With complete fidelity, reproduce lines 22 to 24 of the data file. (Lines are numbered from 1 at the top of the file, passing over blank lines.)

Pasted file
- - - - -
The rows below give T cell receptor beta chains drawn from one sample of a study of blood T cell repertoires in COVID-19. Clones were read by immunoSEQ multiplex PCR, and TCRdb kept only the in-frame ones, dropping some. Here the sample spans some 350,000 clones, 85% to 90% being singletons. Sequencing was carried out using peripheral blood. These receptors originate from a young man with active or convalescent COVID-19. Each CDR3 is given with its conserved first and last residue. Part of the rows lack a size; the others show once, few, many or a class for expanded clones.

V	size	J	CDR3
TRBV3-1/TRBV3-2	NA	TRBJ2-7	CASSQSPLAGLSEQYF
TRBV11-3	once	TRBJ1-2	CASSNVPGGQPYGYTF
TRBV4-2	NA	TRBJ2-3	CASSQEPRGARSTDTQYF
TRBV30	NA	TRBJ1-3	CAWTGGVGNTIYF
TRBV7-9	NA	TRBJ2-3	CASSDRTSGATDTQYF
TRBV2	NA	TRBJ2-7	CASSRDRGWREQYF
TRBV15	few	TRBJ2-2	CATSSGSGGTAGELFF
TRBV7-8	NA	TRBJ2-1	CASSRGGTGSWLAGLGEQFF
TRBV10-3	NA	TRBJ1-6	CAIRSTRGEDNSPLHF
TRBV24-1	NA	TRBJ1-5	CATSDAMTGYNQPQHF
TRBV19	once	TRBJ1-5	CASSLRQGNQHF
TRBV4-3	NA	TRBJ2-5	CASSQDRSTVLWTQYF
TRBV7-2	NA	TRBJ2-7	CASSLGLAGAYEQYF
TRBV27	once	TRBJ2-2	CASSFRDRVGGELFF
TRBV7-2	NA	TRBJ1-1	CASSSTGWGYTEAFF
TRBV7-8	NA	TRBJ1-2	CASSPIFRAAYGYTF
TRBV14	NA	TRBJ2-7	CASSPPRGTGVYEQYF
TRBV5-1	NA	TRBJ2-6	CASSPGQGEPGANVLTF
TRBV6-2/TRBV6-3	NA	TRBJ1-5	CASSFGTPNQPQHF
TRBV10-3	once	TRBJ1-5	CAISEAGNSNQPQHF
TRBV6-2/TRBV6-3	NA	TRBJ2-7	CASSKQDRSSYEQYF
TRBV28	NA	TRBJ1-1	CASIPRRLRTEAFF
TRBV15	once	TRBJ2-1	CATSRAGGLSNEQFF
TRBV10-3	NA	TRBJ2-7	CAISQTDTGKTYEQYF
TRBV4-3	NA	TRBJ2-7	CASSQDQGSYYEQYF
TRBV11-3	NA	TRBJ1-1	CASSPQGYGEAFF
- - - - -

TRBV10-3	once	TRBJ1-5	CAISEAGNSNQPQHF
TRBV6-2/TRBV6-3	NA	TRBJ2-7	CASSKQDRSSYEQYF
TRBV28	NA	TRBJ1-1	CASIPRRLRTEAFF